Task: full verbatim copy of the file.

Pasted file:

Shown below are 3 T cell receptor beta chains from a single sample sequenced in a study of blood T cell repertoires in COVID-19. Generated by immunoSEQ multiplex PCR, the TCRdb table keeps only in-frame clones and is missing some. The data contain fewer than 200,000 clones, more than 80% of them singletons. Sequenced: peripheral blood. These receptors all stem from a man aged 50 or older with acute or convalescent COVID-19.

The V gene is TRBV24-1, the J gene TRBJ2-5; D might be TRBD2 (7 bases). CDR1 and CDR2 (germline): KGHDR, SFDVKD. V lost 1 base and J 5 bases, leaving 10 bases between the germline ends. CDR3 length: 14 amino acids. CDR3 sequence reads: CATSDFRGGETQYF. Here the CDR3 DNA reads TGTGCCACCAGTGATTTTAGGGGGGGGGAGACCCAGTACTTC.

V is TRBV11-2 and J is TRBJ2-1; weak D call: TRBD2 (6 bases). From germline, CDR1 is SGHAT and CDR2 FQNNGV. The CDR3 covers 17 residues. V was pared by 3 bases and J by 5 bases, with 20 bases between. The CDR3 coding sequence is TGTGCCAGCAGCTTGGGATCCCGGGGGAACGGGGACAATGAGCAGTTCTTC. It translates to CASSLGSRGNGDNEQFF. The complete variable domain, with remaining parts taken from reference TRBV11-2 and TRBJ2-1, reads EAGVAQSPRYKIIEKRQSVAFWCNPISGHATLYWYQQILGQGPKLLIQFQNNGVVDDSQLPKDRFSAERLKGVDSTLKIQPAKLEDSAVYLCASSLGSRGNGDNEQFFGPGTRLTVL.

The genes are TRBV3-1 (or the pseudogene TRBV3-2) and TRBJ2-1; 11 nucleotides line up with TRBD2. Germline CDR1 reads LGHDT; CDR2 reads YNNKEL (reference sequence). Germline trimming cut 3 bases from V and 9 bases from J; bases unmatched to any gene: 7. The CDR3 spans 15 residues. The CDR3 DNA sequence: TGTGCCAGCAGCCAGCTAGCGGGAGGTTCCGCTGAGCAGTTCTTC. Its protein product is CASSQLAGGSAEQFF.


Shown below are 3 T cell receptor beta chains from a single sample sequenced in a study of blood T cell repertoires in COVID-19. Generated by immunoSEQ multiplex PCR, the TCRdb table keeps only in-frame clones and is missing some. The data contain fewer than 200,000 clones, more than 80% of them singletons. Sequenced: peripheral blood. These receptors all stem from a man aged 50 or older with acute or convalescent COVID-19.

The V gene is TRBV24-1, the J gene TRBJ2-5; D might be TRBD2 (7 bases). CDR1 and CDR2 (germline): KGHDR, SFDVKD. V lost 1 base and J 5 bases, leaving 10 bases between the germline ends. CDR3 length: 14 amino acids. CDR3 sequence reads: CATSDFRGGETQYF. Here the CDR3 DNA reads TGTGCCACCAGTGATTTTAGGGGGGGGGAGACCCAGTACTTC.

V is TRBV11-2 and J is TRBJ2-1; weak D call: TRBD2 (6 bases). From germline, CDR1 is SGHAT and CDR2 FQNNGV. The CDR3 covers 17 residues. V was pared by 3 bases and J by 5 bases, with 20 bases between. The CDR3 coding sequence is TGTGCCAGCAGCTTGGGATCCCGGGGGAACGGGGACAATGAGCAGTTCTTC. It translates to CASSLGSRGNGDNEQFF. The complete variable domain, with remaining parts taken from reference TRBV11-2 and TRBJ2-1, reads EAGVAQSPRYKIIEKRQSVAFWCNPISGHATLYWYQQILGQGPKLLIQFQNNGVVDDSQLPKDRFSAERLKGVDSTLKIQPAKLEDSAVYLCASSLGSRGNGDNEQFFGPGTRLTVL.

The genes are TRBV3-1 (or the pseudogene TRBV3-2) and TRBJ2-1; 11 nucleotides line up with TRBD2. Germline CDR1 reads LGHDT; CDR2 reads YNNKEL (reference sequence). Germline trimming cut 3 bases from V and 9 bases from J; bases unmatched to any gene: 7. The CDR3 spans 15 residues. The CDR3 DNA sequence: TGTGCCAGCAGCCAGCTAGCGGGAGGTTCCGCTGAGCAGTTCTTC. Its protein product is CASSQLAGGSAEQFF.